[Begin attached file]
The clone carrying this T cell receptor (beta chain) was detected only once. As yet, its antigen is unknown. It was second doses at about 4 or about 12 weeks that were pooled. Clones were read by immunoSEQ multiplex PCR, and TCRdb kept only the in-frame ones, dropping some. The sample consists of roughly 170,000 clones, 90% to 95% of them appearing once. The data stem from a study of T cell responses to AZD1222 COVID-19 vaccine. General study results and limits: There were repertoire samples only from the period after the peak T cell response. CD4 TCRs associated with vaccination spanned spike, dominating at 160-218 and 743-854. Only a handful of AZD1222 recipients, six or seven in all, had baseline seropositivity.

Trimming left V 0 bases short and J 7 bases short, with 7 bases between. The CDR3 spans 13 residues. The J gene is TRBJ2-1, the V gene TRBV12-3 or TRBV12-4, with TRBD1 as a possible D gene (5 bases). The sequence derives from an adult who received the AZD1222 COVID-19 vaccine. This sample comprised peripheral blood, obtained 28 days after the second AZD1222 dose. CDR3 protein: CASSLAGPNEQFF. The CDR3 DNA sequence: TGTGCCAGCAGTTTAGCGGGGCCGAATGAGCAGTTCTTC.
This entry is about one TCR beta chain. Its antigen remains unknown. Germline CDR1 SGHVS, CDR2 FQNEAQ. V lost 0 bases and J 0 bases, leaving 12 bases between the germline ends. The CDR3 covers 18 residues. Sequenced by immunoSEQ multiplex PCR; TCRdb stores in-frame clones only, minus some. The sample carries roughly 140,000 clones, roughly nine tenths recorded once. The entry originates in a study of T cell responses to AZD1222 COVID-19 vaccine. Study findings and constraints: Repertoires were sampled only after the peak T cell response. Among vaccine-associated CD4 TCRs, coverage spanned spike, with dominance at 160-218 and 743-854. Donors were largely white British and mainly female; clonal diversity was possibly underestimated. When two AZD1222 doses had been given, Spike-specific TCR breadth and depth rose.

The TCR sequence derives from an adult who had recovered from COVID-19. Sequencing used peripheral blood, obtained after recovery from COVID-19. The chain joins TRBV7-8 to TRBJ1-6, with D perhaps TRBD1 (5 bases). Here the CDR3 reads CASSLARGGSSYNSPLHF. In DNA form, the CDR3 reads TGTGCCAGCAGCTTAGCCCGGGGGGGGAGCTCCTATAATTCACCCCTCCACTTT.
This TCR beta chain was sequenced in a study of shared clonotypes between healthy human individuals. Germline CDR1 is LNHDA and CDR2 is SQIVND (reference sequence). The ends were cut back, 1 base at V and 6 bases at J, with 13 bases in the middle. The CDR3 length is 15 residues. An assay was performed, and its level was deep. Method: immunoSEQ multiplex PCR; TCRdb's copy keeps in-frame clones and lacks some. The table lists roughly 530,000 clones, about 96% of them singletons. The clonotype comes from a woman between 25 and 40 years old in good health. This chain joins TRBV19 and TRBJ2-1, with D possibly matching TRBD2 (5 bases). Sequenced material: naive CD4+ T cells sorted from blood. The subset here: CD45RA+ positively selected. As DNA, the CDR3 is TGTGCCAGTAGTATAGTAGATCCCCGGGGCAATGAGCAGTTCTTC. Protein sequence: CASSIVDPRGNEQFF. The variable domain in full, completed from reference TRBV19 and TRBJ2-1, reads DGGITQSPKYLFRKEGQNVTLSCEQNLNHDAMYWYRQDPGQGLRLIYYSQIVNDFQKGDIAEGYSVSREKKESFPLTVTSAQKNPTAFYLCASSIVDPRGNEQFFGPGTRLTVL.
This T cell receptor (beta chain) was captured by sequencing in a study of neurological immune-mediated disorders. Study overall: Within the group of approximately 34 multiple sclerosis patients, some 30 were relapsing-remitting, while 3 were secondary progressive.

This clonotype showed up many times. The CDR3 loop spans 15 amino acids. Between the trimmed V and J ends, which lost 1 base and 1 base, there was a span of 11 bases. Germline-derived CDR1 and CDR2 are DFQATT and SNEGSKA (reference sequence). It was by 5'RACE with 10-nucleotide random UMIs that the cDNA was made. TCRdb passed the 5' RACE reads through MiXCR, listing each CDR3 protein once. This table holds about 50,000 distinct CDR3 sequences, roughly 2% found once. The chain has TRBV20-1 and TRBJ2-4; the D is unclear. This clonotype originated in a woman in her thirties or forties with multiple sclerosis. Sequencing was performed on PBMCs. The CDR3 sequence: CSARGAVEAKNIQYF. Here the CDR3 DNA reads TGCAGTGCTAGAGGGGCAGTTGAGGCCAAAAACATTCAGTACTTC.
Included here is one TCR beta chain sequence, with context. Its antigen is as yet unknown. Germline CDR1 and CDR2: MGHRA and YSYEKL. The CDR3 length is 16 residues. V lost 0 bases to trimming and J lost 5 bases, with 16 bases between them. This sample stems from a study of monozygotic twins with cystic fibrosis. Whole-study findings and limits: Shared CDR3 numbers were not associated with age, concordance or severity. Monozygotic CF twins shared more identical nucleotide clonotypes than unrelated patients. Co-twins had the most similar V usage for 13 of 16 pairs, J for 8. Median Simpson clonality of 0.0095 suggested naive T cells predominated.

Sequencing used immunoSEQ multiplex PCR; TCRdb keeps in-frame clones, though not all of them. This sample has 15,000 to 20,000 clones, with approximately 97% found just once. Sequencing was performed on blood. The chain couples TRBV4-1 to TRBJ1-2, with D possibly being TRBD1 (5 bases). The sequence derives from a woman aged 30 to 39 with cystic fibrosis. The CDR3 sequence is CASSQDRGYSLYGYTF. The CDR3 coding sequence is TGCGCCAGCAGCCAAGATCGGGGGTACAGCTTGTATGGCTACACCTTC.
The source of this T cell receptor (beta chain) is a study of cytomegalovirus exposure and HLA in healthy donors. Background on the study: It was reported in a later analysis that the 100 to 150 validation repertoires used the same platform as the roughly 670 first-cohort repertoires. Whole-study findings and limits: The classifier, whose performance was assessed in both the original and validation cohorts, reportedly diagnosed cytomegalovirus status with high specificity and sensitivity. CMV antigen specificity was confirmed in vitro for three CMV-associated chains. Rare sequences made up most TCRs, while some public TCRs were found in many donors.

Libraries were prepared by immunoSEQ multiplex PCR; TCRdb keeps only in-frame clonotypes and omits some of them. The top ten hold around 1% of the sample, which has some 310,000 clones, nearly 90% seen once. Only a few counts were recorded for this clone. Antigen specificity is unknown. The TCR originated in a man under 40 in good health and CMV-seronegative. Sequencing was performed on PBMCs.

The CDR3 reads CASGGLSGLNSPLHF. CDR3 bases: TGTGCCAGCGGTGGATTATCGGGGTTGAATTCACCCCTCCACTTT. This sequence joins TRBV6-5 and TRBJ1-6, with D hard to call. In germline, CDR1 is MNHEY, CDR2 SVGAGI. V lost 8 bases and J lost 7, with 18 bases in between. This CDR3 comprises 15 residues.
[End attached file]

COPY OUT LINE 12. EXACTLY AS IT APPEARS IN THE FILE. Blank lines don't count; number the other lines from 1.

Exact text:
The CDR3 reads CASGGLSGLNSPLHF. CDR3 bases: TGTGCCAGCGGTGGATTATCGGGGTTGAATTCACCCCTCCACTTT. This sequence joins TRBV6-5 and TRBJ1-6, with D hard to call. In germline, CDR1 is MNHEY, CDR2 SVGAGI. V lost 8 bases and J lost 7, with 18 bases in between. This CDR3 comprises 15 residues.